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The Ballarat photo John Lupton



I have recently found myself relating my experiences after going to sea in 1960 (On the P&O Ballarat) much to the interest of my listeners, and I have gradually realised that this is now history, and very different from how things are today, though not necessary worse.

On my first ship I was one of six apprentices, and in addition to the normal officer complement there must have been about half a dozen junior engineers. The ship had an Indian crew which meant at the time that there were a lot more of them than there would have been if the ship had been manned by a European crew. The final result was that there were more than 100 people on a medium sized cargo ship so we also had to carry a doctor. This may have been just as well since one of the engine ratings died, so the doctor was able to provide a death certificate so that he could be buried at sea.

Although to be honest, I did not really like it much, it was certainly a lot better than the experiences of a member of "Nautilus" the seafarer's union who wrote about their recent experiences as an engineer cadet. He, or she, the writer was only identified by membership number, was the only native English speaking person on the ship. The rest appear to have been Filipinos.

The mind boggles. The writer says "surely a company needs to have a certain amount of English speaking officers employed before it can opt to take British cadets". I realise that I no longer have any ideas how cadets get to go to sea, since the writer talks about sponsoring companies and training companies, but one assumes that they are British and that in one way or another they are involved with the British Chamber of Shipping - which used to be the General Council of British Shipping.

Are the people assigning the cadets to these vessels desk bound idiots with no experience at all of what it means to go to sea, and so are able to carry out the task? Or are they cynically assigning young people without any concern because they are receiving a fee for doing so? - or both!


Hardly a month passes without yet another marine disaster taking place often unfortunately with loss of life. The Danny F II was a cattle carrier, which had originally been a car carrier. It sank off the coast of Lebanon on 17th December in what seems to have been only moderately adverse weather. There was apparently an engine failure after which the captain gave instructions to abandon ship. More than 40 people were lost as well as thousands of sheep and cattle. If one looks on the internet it is possible to find details of the conversion of the ship, which was carried out in the mid 1990s. The ship itself was built in 1976.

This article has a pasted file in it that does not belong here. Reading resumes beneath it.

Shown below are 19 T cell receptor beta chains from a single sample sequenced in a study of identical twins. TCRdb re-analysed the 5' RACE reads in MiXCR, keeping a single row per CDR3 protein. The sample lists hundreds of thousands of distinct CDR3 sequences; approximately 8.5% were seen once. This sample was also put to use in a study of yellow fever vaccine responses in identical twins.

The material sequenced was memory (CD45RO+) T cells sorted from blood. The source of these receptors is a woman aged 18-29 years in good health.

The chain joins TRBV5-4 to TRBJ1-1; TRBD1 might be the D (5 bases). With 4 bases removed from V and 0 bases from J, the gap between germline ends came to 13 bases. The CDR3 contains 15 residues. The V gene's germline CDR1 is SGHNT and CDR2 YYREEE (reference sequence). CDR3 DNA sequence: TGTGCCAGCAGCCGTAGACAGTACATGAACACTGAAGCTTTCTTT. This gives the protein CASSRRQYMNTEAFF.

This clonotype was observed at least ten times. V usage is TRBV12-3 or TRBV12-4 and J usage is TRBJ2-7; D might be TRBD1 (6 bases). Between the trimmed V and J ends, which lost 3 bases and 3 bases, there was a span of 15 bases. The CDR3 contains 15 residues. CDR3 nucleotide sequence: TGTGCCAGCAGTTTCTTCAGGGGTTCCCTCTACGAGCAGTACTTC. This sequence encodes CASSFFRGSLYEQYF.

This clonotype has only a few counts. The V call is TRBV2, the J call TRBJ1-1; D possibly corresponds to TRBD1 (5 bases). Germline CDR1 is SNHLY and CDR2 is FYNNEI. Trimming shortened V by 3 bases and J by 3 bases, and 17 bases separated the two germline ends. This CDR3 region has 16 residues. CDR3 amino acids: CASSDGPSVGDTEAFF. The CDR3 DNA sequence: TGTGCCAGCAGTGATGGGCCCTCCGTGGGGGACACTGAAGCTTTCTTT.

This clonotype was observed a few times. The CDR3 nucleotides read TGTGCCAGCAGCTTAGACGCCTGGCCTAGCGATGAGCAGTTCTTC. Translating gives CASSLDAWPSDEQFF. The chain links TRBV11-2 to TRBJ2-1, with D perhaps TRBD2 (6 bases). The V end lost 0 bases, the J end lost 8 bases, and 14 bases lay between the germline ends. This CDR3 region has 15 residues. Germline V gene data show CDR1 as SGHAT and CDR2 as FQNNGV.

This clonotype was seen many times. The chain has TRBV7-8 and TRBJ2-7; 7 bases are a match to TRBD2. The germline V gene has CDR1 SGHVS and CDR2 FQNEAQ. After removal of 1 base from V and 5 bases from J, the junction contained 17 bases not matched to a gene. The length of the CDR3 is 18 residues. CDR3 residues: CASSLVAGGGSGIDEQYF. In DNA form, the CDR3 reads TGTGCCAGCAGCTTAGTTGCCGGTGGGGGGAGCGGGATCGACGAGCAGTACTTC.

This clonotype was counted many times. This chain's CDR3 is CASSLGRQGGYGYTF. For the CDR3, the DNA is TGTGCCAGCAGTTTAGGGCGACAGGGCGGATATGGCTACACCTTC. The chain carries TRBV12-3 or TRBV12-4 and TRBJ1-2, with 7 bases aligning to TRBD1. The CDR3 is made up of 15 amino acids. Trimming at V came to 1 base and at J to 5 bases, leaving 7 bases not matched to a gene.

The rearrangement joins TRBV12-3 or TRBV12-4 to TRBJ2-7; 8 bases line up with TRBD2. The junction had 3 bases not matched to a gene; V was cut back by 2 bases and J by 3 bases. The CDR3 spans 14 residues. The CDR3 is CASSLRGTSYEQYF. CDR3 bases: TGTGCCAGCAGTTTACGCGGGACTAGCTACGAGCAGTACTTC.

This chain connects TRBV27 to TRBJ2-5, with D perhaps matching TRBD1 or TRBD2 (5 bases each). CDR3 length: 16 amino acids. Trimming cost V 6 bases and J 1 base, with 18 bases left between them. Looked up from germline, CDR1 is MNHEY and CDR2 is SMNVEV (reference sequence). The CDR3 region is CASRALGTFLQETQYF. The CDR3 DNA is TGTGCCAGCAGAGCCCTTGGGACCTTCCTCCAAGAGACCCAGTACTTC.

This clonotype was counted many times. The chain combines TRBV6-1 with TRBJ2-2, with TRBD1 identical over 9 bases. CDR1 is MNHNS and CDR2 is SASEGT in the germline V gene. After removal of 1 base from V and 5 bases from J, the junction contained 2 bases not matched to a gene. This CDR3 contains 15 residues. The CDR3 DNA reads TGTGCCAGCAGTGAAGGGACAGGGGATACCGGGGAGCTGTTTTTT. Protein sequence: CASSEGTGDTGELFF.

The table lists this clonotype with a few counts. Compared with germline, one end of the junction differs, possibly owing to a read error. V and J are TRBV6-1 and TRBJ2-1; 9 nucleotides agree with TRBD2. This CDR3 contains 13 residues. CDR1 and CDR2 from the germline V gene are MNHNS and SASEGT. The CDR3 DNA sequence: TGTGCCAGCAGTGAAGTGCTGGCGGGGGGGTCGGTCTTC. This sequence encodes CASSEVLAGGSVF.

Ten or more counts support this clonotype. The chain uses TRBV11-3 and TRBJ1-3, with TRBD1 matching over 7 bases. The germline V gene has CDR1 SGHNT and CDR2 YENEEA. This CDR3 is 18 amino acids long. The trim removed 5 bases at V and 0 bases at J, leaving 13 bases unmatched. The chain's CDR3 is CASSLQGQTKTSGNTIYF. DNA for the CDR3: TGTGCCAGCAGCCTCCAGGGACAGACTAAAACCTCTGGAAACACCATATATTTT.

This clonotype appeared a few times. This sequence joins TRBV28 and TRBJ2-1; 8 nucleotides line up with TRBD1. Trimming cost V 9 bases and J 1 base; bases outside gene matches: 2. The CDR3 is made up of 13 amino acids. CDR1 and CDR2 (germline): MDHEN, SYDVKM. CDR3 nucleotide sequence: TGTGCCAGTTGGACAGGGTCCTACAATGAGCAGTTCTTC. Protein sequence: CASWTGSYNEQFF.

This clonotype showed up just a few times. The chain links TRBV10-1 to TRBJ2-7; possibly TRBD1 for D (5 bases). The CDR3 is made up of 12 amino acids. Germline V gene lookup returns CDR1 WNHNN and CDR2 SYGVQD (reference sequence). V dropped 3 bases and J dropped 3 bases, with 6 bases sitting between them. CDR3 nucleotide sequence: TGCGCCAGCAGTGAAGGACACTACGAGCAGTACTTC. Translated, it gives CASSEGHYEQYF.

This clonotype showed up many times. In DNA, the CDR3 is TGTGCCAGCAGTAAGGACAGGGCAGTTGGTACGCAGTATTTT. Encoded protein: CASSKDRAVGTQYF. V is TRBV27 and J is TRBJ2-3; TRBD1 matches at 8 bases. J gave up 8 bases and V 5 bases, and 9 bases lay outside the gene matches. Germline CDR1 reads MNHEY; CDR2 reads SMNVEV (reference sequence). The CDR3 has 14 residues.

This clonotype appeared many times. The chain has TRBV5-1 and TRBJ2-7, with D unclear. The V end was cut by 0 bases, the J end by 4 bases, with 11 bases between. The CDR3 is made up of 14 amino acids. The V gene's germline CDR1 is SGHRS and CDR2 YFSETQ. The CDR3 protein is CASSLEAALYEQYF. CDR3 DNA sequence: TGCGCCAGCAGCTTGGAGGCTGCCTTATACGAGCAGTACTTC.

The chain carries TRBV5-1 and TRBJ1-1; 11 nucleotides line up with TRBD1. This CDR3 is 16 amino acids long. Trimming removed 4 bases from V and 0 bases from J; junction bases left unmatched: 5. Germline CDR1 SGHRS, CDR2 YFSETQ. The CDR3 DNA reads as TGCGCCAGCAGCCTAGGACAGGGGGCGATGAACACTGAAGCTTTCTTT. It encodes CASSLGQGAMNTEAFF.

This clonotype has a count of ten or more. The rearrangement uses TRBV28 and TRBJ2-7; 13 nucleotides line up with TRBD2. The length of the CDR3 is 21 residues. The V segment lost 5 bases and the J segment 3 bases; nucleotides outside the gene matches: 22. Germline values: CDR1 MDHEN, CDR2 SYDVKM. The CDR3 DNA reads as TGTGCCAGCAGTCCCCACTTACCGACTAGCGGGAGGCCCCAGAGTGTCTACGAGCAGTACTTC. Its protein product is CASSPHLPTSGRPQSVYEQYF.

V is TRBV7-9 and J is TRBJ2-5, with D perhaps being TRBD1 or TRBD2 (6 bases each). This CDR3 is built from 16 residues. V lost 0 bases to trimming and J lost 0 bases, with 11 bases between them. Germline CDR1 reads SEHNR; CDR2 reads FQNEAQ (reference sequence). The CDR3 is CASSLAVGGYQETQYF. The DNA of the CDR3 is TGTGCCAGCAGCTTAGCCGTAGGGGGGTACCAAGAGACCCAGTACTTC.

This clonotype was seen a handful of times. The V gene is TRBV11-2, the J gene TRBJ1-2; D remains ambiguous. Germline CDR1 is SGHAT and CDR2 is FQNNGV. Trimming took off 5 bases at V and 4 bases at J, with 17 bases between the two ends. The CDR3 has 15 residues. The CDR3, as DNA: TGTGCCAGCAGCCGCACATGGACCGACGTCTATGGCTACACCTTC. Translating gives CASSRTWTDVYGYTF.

According to Lloyds List the ship had been subjected many time to port state inspections, and that many defects had been found, but it had never been detained.

Once more this really seems to have been a stability problem, and one wonders what work was done to ensure that the vessel would remain upright in adverse weather despite that that essentially the whole cargo was mobile. Looking at the conversion pictures, the barriers between the pens would probably be unable to prevent the animals breaking through from one to another. A very strange form of free surface.

The ship was registered in Panama, now one of the more respectable registries, and there have been calls for an investigation - on top of all the other calls for investigation. Probably it is time the IMO got tough and asked registries to contribute to a central fund, depending on the tonnage registered with them,  which would allow international investigations to take place. Many very unlikely countries have registries, because they are a business. Some are located in the United States, some in other quite nice places in the world. The St Vincent and the Grenadines registry is located in Monaco. As well as the Singapore registry being located in Singapore, so is the Mongolian registry. Even Bolivia which has no sea coast, has a registry.

Could any of these registries mount an effective marine investigation?